This week, the best thing you’ll read today, the dying GIF, art auction records, the insularity of the New Aesthetic, the meaning of Edgar Degas’ history paintings, and more.
This is undoubtedly of the best things you’ll read this week, if not this month … The Oatmeal’s “Some Thoughts and Musings About Making Things for the Web” is a spot-on take on the world of online content creation. Pure.Genius.
This week, while others are cheering the auction records in New York, writer Blake Gopnik sees little reason to applaud:
By definition, we’re applauding overpaying. Maybe that’s precisely the point: We clap at giant prices mostly because we love the sight and sound and smell of money, even when none of it is coming our way. Warhol seems to have figured this out before almost anyone else, when he declared business to be one of America’s highest art forms.
And he touches on the strange size fixation that auction buyers have:
Another weird fact about this auction, like all others, is that the art in it is really sold by size. That $40 million Kline clearly set its record partly because, at 8,769 square inches, it was a monster of a picture; another Kline that I think was actually a tighter, better, more dynamic work fetched only $11 million — but then there were only 2,000 square inches of it. (Actually, the more expensive canvas was also a better deal, at almost $1,000 less per square inch — sort of the equivalent of buying in bulk. I wonder if its buyer had figured that out.)
Two writers look at the case of Emory University’s disappearing Visual Arts Department. The text is long and dry but it reflects the realities at many colleges grappling with visual art departments:
Late in the day on Friday, September 14, Robin Forman, Dean of Emory College of Arts and Sciences, released a letter to the Emory College community stating that Emory University would be closing their Visual Arts Program, as well as the Department of Educational Studies, the Department of Physical Education, and the Department of Journalism. In addition, the administration decided to suspend admissions to graduate programs in Spanish, Economics, and the Institute of Liberal Arts (I.L.A.) — Emory’s flagship interdisciplinary Ph.D. program. The tactics used by Emory’s administration in arriving at these decisions and announcing the news — delivering the decision to the heads of the departments rather than engaging them throughout the process; blanketing the rationality, reasoning and facts of the decision making process in vague and ambiguous language; and sidestepping the impact this would have on the Emory community — strike a corporate tone rather than one of a democratic university.
Bookforum reviews “On Democracy” by former Iraqi dictator Saddam Hussein, which was edited by artist and academic Paul Chan, who has long intermingled art and politics in his work. I guess we shouldn’t be surprised to discover that Hussein thought of himself as an artist:
Early in On Democracy, Hussein compares the ruler and the educator to an artist shaping society and its subjects. In “Saddam Hussein and the State As Sculpture,” one of two essays closing the book, Negar Azimi describes how the cultural projects initiated by Hussein increasingly served his self-aggrandizement.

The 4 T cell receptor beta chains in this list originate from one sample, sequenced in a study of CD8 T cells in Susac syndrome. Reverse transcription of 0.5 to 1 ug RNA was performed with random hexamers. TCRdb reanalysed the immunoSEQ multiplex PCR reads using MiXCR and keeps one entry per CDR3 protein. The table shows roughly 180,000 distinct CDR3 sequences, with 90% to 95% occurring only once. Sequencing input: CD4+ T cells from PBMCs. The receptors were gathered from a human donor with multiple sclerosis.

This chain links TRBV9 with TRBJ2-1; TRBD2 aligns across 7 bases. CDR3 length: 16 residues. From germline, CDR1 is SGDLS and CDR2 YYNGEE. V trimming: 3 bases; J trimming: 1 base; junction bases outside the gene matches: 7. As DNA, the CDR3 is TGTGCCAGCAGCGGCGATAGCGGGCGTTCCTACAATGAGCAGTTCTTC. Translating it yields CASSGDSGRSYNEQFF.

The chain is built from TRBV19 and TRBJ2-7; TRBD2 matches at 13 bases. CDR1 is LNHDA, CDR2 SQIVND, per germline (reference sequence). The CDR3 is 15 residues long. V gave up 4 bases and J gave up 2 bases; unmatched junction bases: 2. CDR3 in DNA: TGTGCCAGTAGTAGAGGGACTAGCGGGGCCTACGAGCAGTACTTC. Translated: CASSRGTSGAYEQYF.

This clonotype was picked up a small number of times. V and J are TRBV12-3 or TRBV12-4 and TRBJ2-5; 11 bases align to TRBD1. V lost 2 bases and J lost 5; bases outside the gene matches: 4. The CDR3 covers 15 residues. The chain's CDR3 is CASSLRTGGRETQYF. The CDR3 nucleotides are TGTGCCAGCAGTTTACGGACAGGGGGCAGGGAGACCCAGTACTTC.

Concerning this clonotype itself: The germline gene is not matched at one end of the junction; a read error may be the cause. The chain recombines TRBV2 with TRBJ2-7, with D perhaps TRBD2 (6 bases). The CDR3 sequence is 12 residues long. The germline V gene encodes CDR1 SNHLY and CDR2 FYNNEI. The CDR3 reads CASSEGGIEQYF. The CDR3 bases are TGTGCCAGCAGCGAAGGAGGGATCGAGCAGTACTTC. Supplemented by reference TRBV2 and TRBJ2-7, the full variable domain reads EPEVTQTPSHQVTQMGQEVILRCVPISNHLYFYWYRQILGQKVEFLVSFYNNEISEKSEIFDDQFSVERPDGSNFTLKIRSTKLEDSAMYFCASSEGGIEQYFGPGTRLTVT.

A discussion of Edgar Degas’ history paintings as a reflection by the 19th C. Impressionist artist on the “irreconcilability of married life and artistic vocation, a major theme of discussion among artists and writers in nineteenth-century France.” The writer, Roberta Crisci-Robertson, explains that:
This article contributes to the view that Degas was neither a misogynist nor a narrow-minded bourgeois. Far from having preconceived patriarchal ideas on marriage and women, Degas choose to remain an artiste célibataire in accordance with the more extreme aspects of the nineteenth-century French cult of the artist as genius.
OMG. Did you know that the GIF image format is actually dying?
Whitney Kimball explores the insularity of The New Aesthetic and its apostles. She writes:
… the New Aesthetic’s intrigue hinges on imagining that you’re seeing these images through the sentient eyes and mind of a robot, as though the webcam is looking back. When recalibrated as the human images which these are, we just end up with far more shitty photos and less privacy.
Today in bizarre but interesting … Greg Allen compares a 2006 Republican proposal by Congressman Steven King for a US-Mexico border fence to an Anne Truitt sculpture. Like anything Allen writes, it’s often difficult to parse out the sarcasm from the facts, but this is a funny passage:
Obviously, at some point after his arrival in Washington in 2003, King studied the iconic Truitts in local collections: the highly fence-like “First” (1961) [at the Baltimore Museum] and slab-on-plinth structures like “Insurrection” (1962) [at the Corcoran]. But even I was surprised to see King make such an explicit homage to Truitt’s Seven (1962) …
An 18th C. handbook by John Maskall for firework design is a “beautiful hand-written and illustrated treatise on firework design and manufacture, including ‘blue-prints’ for the devices and explosive recipes.”
Did you know that the “Museum of Death [in Hollywood] houses the world’s largest collection of Serial Murderer Artwork“? It also has Liberace’s taxidermied cat “Candy” and one of Jayne Maynsfield’s taxidermied chihuahuas. The price of admission? $15.
Required Reading is published every Sunday morning EST, and it is comprised of a short list of art-related links to long-form articles, videos, blog posts or photo essays worth a second look.
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